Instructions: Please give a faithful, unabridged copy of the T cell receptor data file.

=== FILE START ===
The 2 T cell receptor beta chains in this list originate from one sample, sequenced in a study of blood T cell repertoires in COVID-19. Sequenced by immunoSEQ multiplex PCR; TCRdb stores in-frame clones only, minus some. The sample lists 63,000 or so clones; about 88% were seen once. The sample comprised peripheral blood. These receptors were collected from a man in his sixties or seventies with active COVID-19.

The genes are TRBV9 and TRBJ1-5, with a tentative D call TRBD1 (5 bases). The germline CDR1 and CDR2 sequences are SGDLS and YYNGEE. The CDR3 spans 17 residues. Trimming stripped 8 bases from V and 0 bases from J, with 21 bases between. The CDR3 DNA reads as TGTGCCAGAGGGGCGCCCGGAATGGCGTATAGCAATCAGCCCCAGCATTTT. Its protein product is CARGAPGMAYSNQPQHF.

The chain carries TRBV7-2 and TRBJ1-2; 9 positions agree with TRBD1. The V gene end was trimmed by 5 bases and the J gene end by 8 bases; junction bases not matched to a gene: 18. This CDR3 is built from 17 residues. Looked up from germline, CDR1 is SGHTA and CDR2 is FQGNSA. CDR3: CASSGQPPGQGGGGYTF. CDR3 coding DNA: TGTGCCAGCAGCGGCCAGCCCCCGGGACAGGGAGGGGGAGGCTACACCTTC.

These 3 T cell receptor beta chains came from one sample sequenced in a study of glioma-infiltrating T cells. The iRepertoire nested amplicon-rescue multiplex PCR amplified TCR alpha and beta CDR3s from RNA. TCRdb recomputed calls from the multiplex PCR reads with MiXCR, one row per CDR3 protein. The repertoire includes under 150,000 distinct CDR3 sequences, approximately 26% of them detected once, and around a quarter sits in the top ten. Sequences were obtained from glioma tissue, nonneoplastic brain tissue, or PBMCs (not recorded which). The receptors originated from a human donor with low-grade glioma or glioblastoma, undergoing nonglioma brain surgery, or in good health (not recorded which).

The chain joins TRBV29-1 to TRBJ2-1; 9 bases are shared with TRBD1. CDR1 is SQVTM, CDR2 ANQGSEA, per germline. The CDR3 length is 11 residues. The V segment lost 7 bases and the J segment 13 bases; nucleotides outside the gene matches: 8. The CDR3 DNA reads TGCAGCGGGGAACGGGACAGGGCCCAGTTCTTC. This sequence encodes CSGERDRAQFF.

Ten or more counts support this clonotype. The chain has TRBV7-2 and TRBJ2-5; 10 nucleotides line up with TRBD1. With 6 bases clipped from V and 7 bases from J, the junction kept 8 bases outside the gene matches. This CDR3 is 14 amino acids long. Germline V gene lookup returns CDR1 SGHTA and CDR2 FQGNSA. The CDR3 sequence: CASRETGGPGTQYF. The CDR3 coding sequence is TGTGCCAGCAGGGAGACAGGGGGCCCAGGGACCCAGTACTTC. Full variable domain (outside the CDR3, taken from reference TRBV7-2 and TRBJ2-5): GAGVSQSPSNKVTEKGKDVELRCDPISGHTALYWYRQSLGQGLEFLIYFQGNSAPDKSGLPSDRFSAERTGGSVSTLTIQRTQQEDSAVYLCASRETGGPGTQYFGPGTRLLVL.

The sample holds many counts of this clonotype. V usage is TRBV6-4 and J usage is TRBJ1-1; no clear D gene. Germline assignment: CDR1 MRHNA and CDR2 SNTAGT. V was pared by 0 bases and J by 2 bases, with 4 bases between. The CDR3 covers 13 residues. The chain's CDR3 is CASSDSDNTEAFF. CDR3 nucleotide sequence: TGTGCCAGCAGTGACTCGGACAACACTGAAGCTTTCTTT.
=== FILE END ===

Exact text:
The 2 T cell receptor beta chains in this list originate from one sample, sequenced in a study of blood T cell repertoires in COVID-19. Sequenced by immunoSEQ multiplex PCR; TCRdb stores in-frame clones only, minus some. The sample lists 63,000 or so clones; about 88% were seen once. The sample comprised peripheral blood. These receptors were collected from a man in his sixties or seventies with active COVID-19.

The genes are TRBV9 and TRBJ1-5, with a tentative D call TRBD1 (5 bases). The germline CDR1 and CDR2 sequences are SGDLS and YYNGEE. The CDR3 spans 17 residues. Trimming stripped 8 bases from V and 0 bases from J, with 21 bases between. The CDR3 DNA reads as TGTGCCAGAGGGGCGCCCGGAATGGCGTATAGCAATCAGCCCCAGCATTTT. Its protein product is CARGAPGMAYSNQPQHF.

The chain carries TRBV7-2 and TRBJ1-2; 9 positions agree with TRBD1. The V gene end was trimmed by 5 bases and the J gene end by 8 bases; junction bases not matched to a gene: 18. This CDR3 is built from 17 residues. Looked up from germline, CDR1 is SGHTA and CDR2 is FQGNSA. CDR3: CASSGQPPGQGGGGYTF. CDR3 coding DNA: TGTGCCAGCAGCGGCCAGCCCCCGGGACAGGGAGGGGGAGGCTACACCTTC.

These 3 T cell receptor beta chains came from one sample sequenced in a study of glioma-infiltrating T cells. The iRepertoire nested amplicon-rescue multiplex PCR amplified TCR alpha and beta CDR3s from RNA. TCRdb recomputed calls from the multiplex PCR reads with MiXCR, one row per CDR3 protein. The repertoire includes under 150,000 distinct CDR3 sequences, approximately 26% of them detected once, and around a quarter sits in the top ten. Sequences were obtained from glioma tissue, nonneoplastic brain tissue, or PBMCs (not recorded which). The receptors originated from a human donor with low-grade glioma or glioblastoma, undergoing nonglioma brain surgery, or in good health (not recorded which).

The chain joins TRBV29-1 to TRBJ2-1; 9 bases are shared with TRBD1. CDR1 is SQVTM, CDR2 ANQGSEA, per germline. The CDR3 length is 11 residues. The V segment lost 7 bases and the J segment 13 bases; nucleotides outside the gene matches: 8. The CDR3 DNA reads TGCAGCGGGGAACGGGACAGGGCCCAGTTCTTC. This sequence encodes CSGERDRAQFF.

Ten or more counts support this clonotype. The chain has TRBV7-2 and TRBJ2-5; 10 nucleotides line up with TRBD1. With 6 bases clipped from V and 7 bases from J, the junction kept 8 bases outside the gene matches. This CDR3 is 14 amino acids long. Germline V gene lookup returns CDR1 SGHTA and CDR2 FQGNSA. The CDR3 sequence: CASRETGGPGTQYF. The CDR3 coding sequence is TGTGCCAGCAGGGAGACAGGGGGCCCAGGGACCCAGTACTTC. Full variable domain (outside the CDR3, taken from reference TRBV7-2 and TRBJ2-5): GAGVSQSPSNKVTEKGKDVELRCDPISGHTALYWYRQSLGQGLEFLIYFQGNSAPDKSGLPSDRFSAERTGGSVSTLTIQRTQQEDSAVYLCASRETGGPGTQYFGPGTRLLVL.

The sample holds many counts of this clonotype. V usage is TRBV6-4 and J usage is TRBJ1-1; no clear D gene. Germline assignment: CDR1 MRHNA and CDR2 SNTAGT. V was pared by 0 bases and J by 2 bases, with 4 bases between. The CDR3 covers 13 residues. The chain's CDR3 is CASSDSDNTEAFF. CDR3 nucleotide sequence: TGTGCCAGCAGTGACTCGGACAACACTGAAGCTTTCTTT.